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The Trichterkuchen Incident


In 1945, in the end of the Second World War (often abbreviated as WWII), Allied forces were pushing deep into German territory. The Third Riech knew that the end was prominent, and began to cover up any evidence of the experiments that they were performing on concentration camp prisoners. It was at this time that a majority of the Third Riech leadership had gone underground, into their bunkers. Communication was difficult to continue, so the German scientists were left with the responsibility of clearing any evidence. Because of the impending government collapse, several German scientists fled the country and communication within the scientist community proved to be difficult as well. On February 7th, Dr. Leonard Cooper Trichterkuchen decided that it was time to leave the country as well. Instead of destroying the evidence, however, Dr. Trichterkuchen instead hid his findings in his family’s funnel cake factory, King Kuchen. He would write in his diary, “[I] decided to wait out remainder of [the war] in [Switzerland], and I, ironically, have plans to retrieve [the plans.]” On February 8th, Dr. Trichterkuchen attempted to leave the country but had gotten lost in the woods and would die there. Before he left, Dr. Trichterkuchen sent a letter to his distant family that had immigrated to American.

On February 20th, the Kitchen family received a letter from their deceased uncle, and within the letter contained information to where the documents were being held. The Kitchen family agreed to had over the information to the United States Government, but had a small request: To retrieve the valuable Trichterkuchen original recipe. Since 1937, the Kitchen family ran a failed local funnel cake business. When news of this letter came to Dwight D. Eisenhower, Eisenhower immediately got on a plane and flew to West Philadelphia. After several weeks of intense negotiations, Eisenhower and the Kitchen family came to an agreement:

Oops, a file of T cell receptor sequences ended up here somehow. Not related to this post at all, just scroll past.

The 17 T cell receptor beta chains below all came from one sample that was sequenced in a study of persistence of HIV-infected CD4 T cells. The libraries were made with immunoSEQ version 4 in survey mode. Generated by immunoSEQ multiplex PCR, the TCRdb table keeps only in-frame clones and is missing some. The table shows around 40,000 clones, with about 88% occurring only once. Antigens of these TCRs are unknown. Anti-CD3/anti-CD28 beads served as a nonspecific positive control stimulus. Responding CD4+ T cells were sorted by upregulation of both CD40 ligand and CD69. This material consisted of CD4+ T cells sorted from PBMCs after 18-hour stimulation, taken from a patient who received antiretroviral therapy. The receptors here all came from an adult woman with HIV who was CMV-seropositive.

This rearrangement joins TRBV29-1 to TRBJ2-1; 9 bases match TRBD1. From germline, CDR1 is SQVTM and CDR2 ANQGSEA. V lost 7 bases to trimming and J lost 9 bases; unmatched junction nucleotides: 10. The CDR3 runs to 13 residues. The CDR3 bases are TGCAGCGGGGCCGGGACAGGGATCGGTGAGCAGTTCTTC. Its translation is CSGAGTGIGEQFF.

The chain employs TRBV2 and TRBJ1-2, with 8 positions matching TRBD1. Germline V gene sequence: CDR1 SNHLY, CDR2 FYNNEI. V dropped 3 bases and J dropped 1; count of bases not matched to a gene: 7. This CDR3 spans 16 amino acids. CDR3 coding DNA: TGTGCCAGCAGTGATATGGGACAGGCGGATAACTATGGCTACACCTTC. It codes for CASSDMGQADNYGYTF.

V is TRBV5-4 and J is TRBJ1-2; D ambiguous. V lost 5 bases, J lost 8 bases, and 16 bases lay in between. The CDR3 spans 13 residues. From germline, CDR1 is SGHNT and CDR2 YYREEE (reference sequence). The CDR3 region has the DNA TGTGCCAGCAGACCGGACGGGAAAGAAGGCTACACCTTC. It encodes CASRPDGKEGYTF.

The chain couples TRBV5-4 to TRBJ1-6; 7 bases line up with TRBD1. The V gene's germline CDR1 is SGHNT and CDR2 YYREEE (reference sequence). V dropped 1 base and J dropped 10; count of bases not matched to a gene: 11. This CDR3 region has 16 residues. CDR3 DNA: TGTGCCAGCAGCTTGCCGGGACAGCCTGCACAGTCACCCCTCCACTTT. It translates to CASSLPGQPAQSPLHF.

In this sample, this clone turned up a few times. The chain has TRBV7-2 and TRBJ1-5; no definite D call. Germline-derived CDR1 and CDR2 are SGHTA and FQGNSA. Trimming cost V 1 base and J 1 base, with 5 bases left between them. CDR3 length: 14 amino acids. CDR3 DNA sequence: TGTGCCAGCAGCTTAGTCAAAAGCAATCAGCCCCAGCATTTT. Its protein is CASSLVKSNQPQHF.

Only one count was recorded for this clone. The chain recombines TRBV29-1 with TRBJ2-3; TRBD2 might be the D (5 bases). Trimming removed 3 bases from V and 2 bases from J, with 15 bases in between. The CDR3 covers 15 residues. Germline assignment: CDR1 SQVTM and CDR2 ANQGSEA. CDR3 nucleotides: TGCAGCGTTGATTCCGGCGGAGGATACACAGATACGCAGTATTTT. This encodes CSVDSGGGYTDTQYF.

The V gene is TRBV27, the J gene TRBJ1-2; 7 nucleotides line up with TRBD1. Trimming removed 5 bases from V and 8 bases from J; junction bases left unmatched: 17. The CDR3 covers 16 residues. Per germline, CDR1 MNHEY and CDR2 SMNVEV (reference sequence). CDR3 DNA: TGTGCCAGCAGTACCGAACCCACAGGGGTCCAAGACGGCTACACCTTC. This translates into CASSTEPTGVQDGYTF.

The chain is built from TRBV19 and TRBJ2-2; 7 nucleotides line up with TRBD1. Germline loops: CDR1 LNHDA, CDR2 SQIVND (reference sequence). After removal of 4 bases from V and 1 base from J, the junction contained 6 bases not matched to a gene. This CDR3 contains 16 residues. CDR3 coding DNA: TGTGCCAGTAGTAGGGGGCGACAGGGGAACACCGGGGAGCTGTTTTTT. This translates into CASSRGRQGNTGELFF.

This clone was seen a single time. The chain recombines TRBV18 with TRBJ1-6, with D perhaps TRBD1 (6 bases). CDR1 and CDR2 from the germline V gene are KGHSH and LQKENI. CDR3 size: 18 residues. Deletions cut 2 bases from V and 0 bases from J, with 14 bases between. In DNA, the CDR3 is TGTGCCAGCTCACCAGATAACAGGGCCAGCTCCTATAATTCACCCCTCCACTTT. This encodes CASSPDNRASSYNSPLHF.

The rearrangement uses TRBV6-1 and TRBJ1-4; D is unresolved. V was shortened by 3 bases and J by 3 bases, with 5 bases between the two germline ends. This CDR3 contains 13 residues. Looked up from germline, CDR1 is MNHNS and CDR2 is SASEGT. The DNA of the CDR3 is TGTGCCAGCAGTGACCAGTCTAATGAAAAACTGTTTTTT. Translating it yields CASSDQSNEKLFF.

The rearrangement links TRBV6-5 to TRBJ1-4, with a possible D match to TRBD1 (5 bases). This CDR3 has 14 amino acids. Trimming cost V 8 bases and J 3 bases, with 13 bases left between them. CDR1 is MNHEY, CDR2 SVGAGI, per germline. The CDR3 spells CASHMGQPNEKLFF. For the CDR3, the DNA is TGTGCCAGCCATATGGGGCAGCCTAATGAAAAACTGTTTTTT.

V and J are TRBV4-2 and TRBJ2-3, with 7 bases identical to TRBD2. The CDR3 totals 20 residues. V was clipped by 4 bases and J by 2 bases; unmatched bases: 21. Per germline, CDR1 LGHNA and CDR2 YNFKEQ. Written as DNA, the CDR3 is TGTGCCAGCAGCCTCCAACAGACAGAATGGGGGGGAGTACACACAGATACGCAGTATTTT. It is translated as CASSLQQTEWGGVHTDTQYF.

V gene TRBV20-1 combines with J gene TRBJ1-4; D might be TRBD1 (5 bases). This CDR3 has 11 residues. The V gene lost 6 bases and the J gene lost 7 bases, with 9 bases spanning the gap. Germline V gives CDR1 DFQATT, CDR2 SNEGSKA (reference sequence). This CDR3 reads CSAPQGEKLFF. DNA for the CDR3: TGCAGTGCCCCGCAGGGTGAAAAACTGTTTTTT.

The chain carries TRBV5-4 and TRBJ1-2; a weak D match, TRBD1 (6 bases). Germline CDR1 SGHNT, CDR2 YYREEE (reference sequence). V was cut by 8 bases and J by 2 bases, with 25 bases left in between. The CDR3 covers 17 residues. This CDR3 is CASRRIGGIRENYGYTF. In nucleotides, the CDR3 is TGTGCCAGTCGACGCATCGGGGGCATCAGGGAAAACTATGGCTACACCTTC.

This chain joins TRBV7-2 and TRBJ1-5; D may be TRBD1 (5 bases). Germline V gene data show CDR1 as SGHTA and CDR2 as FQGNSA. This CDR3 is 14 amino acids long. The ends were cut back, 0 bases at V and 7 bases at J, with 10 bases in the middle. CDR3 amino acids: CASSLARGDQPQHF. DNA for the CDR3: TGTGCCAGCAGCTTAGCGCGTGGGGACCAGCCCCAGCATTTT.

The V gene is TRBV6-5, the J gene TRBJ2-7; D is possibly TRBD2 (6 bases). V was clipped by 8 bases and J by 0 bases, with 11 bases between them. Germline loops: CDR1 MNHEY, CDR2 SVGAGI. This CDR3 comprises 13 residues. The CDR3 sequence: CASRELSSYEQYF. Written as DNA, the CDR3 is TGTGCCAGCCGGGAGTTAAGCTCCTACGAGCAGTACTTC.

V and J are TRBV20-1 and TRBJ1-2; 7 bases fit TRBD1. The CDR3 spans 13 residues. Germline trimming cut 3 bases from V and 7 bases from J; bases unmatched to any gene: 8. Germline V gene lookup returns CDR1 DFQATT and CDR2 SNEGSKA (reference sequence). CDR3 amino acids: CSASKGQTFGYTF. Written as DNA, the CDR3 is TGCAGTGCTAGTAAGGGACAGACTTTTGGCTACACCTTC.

- To retrieve the family’s original recipe for funnel cake

- Information to where the Dr. Trichterkuchen’s findings are hidden specifically once the original recipe is retrieved.

- Parking Ticket immunity


On March 17th, a small team of infantry men entered the now abandoned funnel cake factory. Once the original recipe had been found, the soldiers radioed to the command station located on the Rhine river, who then radioed the White House. Eisenhower, nervous that this would be a ploy, called the Kitchen family and gave them the recipe verbatim. The Kitchen family, pleased with the results of their new funnel cakes, gave Eisenhower the rest of the information. Eisenhower, pleased with the results of his plan, had the White House radio the Rhine River base, who radioed the infantry team. Within a few minutes, the team had recovered the hidden plans and returned back to the base.

This event, while minuscule when compared to the rest of the war, had a large impact on the rest of America. During Eisenhower’s run for presidency, he would have funnel cakes at every single one of his rallies; these funnel cakes were created using the original Trichterkuchen recipe. A large majority of rally attendees agreed that funnel cakes made them appreciated Eisenhower much more, and that they were quite tasty. Political Strategists recently came to the conclusion that Eisenhower wouldn’t have gotten the momentum to become the Republican nominee if it wasn’t for the popular funnel cake rallies. Another impact that this incident had was the development of Lysergic Acid Diethylamide (known as LSD) that came directly off of Dr. Trichterkuchen’s plans. Historians believe that this is the reason why he died lost in the woods.






Armando Benavides